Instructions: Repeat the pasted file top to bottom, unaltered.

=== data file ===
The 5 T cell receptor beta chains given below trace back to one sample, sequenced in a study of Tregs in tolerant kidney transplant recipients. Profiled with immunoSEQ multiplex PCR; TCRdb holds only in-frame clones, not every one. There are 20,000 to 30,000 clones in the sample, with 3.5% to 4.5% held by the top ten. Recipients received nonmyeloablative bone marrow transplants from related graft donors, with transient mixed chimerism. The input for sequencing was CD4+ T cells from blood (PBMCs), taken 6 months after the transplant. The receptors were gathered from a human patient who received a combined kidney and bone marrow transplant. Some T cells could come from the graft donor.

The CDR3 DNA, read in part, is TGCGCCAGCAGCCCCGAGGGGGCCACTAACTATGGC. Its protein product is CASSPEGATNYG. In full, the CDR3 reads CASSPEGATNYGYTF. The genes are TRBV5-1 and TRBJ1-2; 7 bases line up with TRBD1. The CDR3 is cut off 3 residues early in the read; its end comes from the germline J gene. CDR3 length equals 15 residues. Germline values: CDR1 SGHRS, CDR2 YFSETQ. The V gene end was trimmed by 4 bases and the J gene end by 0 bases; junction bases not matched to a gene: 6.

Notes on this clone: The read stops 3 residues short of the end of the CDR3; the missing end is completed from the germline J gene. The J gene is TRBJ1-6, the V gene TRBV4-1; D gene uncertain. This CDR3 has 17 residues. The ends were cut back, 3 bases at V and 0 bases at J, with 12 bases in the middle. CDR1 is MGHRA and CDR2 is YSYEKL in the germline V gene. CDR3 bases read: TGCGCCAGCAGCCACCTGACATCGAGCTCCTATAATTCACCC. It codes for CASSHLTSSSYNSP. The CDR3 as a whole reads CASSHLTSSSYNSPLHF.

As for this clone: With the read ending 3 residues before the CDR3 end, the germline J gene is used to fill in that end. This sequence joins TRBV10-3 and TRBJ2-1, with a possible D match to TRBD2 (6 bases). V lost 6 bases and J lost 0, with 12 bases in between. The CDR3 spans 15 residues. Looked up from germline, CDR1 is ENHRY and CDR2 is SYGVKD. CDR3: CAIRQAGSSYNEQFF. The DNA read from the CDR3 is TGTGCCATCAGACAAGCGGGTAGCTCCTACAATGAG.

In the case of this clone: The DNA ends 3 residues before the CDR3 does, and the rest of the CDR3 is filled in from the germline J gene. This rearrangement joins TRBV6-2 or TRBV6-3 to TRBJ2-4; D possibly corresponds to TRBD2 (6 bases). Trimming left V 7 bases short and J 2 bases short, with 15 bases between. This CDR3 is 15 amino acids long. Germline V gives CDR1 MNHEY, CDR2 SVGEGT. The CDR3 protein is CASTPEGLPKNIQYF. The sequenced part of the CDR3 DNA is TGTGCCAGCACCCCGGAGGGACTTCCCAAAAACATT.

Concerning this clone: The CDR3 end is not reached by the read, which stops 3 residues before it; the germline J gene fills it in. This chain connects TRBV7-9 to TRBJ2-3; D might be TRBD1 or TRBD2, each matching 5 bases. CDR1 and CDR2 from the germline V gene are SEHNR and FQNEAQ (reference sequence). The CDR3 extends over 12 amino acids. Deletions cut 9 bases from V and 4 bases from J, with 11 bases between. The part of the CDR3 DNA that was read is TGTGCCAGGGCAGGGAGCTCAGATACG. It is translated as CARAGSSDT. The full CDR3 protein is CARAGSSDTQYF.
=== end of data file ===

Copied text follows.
The 5 T cell receptor beta chains given below trace back to one sample, sequenced in a study of Tregs in tolerant kidney transplant recipients. Profiled with immunoSEQ multiplex PCR; TCRdb holds only in-frame clones, not every one. There are 20,000 to 30,000 clones in the sample, with 3.5% to 4.5% held by the top ten. Recipients received nonmyeloablative bone marrow transplants from related graft donors, with transient mixed chimerism. The input for sequencing was CD4+ T cells from blood (PBMCs), taken 6 months after the transplant. The receptors were gathered from a human patient who received a combined kidney and bone marrow transplant. Some T cells could come from the graft donor.

The CDR3 DNA, read in part, is TGCGCCAGCAGCCCCGAGGGGGCCACTAACTATGGC. Its protein product is CASSPEGATNYG. In full, the CDR3 reads CASSPEGATNYGYTF. The genes are TRBV5-1 and TRBJ1-2; 7 bases line up with TRBD1. The CDR3 is cut off 3 residues early in the read; its end comes from the germline J gene. CDR3 length equals 15 residues. Germline values: CDR1 SGHRS, CDR2 YFSETQ. The V gene end was trimmed by 4 bases and the J gene end by 0 bases; junction bases not matched to a gene: 6.

Notes on this clone: The read stops 3 residues short of the end of the CDR3; the missing end is completed from the germline J gene. The J gene is TRBJ1-6, the V gene TRBV4-1; D gene uncertain. This CDR3 has 17 residues. The ends were cut back, 3 bases at V and 0 bases at J, with 12 bases in the middle. CDR1 is MGHRA and CDR2 is YSYEKL in the germline V gene. CDR3 bases read: TGCGCCAGCAGCCACCTGACATCGAGCTCCTATAATTCACCC. It codes for CASSHLTSSSYNSP. The CDR3 as a whole reads CASSHLTSSSYNSPLHF.

As for this clone: With the read ending 3 residues before the CDR3 end, the germline J gene is used to fill in that end. This sequence joins TRBV10-3 and TRBJ2-1, with a possible D match to TRBD2 (6 bases). V lost 6 bases and J lost 0, with 12 bases in between. The CDR3 spans 15 residues. Looked up from germline, CDR1 is ENHRY and CDR2 is SYGVKD. CDR3: CAIRQAGSSYNEQFF. The DNA read from the CDR3 is TGTGCCATCAGACAAGCGGGTAGCTCCTACAATGAG.

In the case of this clone: The DNA ends 3 residues before the CDR3 does, and the rest of the CDR3 is filled in from the germline J gene. This rearrangement joins TRBV6-2 or TRBV6-3 to TRBJ2-4; D possibly corresponds to TRBD2 (6 bases). Trimming left V 7 bases short and J 2 bases short, with 15 bases between. This CDR3 is 15 amino acids long. Germline V gives CDR1 MNHEY, CDR2 SVGEGT. The CDR3 protein is CASTPEGLPKNIQYF. The sequenced part of the CDR3 DNA is TGTGCCAGCACCCCGGAGGGACTTCCCAAAAACATT.

Concerning this clone: The CDR3 end is not reached by the read, which stops 3 residues before it; the germline J gene fills it in. This chain connects TRBV7-9 to TRBJ2-3; D might be TRBD1 or TRBD2, each matching 5 bases. CDR1 and CDR2 from the germline V gene are SEHNR and FQNEAQ (reference sequence). The CDR3 extends over 12 amino acids. Deletions cut 9 bases from V and 4 bases from J, with 11 bases between. The part of the CDR3 DNA that was read is TGTGCCAGGGCAGGGAGCTCAGATACG. It is translated as CARAGSSDT. The full CDR3 protein is CARAGSSDTQYF.